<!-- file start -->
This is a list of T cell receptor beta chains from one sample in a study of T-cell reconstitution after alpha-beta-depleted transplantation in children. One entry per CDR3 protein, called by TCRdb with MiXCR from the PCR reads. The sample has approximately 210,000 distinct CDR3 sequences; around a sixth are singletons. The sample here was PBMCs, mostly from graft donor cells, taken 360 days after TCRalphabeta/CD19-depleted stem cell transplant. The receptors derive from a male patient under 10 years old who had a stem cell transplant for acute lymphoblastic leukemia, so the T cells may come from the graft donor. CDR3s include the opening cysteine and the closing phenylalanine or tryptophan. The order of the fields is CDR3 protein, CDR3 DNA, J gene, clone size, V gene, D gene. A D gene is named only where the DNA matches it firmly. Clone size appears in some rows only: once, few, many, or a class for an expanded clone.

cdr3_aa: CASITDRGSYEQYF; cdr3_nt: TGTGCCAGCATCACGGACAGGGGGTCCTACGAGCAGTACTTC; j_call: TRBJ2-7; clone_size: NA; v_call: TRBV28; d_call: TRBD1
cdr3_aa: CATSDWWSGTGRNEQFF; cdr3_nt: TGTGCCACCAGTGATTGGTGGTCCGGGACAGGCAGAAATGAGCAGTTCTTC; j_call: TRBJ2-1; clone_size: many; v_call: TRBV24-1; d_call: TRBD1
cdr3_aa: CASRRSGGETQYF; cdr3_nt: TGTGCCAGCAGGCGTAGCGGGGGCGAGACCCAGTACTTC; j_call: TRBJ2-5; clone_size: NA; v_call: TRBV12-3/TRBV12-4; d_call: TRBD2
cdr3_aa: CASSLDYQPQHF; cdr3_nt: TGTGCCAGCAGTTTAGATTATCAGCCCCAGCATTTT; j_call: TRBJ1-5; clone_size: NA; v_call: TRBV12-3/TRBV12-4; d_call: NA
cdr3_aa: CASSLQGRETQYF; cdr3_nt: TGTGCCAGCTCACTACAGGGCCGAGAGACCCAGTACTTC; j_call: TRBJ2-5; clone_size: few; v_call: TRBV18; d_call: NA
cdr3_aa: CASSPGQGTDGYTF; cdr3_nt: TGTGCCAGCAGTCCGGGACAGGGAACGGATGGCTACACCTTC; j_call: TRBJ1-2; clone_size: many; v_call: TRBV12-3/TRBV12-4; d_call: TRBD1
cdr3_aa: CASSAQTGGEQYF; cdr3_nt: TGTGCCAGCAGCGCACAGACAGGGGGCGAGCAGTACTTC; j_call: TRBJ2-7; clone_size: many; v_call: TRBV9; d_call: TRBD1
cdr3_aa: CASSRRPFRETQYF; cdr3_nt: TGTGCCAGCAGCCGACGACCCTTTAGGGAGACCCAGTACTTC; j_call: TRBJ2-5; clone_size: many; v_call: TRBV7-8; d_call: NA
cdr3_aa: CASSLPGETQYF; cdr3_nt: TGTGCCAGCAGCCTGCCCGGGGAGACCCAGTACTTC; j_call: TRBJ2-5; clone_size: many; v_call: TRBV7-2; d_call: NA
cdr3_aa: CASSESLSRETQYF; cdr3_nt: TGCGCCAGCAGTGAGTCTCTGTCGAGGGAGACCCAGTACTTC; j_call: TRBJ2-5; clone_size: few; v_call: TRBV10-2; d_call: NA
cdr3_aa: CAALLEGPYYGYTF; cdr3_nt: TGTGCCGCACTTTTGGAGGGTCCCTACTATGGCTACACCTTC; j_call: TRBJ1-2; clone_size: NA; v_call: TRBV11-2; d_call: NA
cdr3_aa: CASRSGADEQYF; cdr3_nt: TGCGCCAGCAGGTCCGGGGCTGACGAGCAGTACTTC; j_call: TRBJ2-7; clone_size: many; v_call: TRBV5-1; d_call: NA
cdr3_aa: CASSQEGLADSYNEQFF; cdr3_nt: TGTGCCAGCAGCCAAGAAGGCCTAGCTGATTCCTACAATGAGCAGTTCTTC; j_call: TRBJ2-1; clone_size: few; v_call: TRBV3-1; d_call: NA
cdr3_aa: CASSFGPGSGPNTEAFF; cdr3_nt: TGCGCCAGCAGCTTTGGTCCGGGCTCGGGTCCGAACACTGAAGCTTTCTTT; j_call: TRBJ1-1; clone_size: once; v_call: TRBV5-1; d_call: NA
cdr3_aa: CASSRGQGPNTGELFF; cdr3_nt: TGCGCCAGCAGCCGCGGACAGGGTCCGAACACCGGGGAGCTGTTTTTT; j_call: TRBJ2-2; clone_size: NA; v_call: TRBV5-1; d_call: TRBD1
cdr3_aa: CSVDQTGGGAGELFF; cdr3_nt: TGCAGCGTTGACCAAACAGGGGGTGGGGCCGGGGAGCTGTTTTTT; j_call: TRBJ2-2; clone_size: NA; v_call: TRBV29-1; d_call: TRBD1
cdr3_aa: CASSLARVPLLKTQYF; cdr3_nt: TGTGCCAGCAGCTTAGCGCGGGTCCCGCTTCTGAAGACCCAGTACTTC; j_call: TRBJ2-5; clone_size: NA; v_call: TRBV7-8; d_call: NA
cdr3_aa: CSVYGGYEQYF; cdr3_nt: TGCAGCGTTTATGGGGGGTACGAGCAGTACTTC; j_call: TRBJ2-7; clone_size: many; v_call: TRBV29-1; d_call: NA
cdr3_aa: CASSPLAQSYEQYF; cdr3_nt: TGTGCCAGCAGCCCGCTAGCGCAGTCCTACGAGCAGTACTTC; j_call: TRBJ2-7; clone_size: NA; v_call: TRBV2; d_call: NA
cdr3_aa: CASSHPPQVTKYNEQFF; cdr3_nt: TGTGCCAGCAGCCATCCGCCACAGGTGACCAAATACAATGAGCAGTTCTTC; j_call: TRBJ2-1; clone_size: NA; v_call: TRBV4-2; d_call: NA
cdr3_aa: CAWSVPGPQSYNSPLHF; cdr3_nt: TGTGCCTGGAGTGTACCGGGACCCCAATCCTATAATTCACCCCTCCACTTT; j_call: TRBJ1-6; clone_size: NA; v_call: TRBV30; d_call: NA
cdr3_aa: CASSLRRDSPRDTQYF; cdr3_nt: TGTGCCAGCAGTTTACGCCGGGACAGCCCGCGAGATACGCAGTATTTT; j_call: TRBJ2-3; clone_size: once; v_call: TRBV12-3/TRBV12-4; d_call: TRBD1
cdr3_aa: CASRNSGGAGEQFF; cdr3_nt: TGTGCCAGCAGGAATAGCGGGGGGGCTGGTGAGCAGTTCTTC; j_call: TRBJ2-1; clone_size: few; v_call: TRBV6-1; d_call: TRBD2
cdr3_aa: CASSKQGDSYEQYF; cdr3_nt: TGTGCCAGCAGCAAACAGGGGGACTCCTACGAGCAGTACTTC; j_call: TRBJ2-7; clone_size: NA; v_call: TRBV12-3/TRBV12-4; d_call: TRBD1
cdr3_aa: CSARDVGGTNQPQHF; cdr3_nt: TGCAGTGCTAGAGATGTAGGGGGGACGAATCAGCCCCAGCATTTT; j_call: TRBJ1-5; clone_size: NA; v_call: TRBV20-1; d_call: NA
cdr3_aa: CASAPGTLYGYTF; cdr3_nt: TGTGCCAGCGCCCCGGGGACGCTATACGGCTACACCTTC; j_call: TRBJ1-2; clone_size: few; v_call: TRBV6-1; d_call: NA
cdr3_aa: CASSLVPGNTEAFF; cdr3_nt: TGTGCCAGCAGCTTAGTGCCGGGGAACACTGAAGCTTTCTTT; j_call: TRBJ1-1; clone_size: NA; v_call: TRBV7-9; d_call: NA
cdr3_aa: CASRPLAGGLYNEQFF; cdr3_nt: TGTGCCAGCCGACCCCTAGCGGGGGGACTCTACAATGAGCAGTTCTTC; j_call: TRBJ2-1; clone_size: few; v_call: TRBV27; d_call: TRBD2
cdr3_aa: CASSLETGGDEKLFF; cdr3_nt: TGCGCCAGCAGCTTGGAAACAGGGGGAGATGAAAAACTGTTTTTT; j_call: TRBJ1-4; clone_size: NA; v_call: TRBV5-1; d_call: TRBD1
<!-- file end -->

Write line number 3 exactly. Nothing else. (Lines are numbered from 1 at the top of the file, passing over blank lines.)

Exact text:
cdr3_aa: CATSDWWSGTGRNEQFF; cdr3_nt: TGTGCCACCAGTGATTGGTGGTCCGGGACAGGCAGAAATGAGCAGTTCTTC; j_call: TRBJ2-1; clone_size: many; v_call: TRBV24-1; d_call: TRBD1